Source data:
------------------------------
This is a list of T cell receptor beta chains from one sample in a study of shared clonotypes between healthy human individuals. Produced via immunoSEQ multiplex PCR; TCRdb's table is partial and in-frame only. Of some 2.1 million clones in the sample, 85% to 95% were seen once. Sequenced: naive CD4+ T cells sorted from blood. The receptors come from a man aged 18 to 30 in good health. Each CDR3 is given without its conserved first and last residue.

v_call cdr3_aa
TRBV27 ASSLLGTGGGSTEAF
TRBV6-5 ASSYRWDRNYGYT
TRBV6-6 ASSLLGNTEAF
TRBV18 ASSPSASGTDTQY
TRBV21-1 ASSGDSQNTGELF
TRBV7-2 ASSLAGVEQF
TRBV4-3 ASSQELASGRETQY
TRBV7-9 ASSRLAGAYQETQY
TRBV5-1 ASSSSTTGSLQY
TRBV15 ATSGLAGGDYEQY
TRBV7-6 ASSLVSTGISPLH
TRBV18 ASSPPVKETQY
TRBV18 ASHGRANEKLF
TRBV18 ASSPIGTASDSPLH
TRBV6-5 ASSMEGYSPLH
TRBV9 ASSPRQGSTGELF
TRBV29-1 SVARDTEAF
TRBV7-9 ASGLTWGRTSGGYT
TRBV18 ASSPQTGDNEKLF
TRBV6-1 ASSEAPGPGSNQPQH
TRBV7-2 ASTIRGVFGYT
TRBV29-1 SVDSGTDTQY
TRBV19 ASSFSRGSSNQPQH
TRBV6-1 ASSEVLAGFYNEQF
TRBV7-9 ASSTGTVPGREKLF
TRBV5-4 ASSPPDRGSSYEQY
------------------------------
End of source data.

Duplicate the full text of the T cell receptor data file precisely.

This is a list of T cell receptor beta chains from one sample in a study of shared clonotypes between healthy human individuals. Produced via immunoSEQ multiplex PCR; TCRdb's table is partial and in-frame only. Of some 2.1 million clones in the sample, 85% to 95% were seen once. Sequenced: naive CD4+ T cells sorted from blood. The receptors come from a man aged 18 to 30 in good health. Each CDR3 is given without its conserved first and last residue.

v_call cdr3_aa
TRBV27 ASSLLGTGGGSTEAF
TRBV6-5 ASSYRWDRNYGYT
TRBV6-6 ASSLLGNTEAF
TRBV18 ASSPSASGTDTQY
TRBV21-1 ASSGDSQNTGELF
TRBV7-2 ASSLAGVEQF
TRBV4-3 ASSQELASGRETQY
TRBV7-9 ASSRLAGAYQETQY
TRBV5-1 ASSSSTTGSLQY
TRBV15 ATSGLAGGDYEQY
TRBV7-6 ASSLVSTGISPLH
TRBV18 ASSPPVKETQY
TRBV18 ASHGRANEKLF
TRBV18 ASSPIGTASDSPLH
TRBV6-5 ASSMEGYSPLH
TRBV9 ASSPRQGSTGELF
TRBV29-1 SVARDTEAF
TRBV7-9 ASGLTWGRTSGGYT
TRBV18 ASSPQTGDNEKLF
TRBV6-1 ASSEAPGPGSNQPQH
TRBV7-2 ASTIRGVFGYT
TRBV29-1 SVDSGTDTQY
TRBV19 ASSFSRGSSNQPQH
TRBV6-1 ASSEVLAGFYNEQF
TRBV7-9 ASSTGTVPGREKLF
TRBV5-4 ASSPPDRGSSYEQY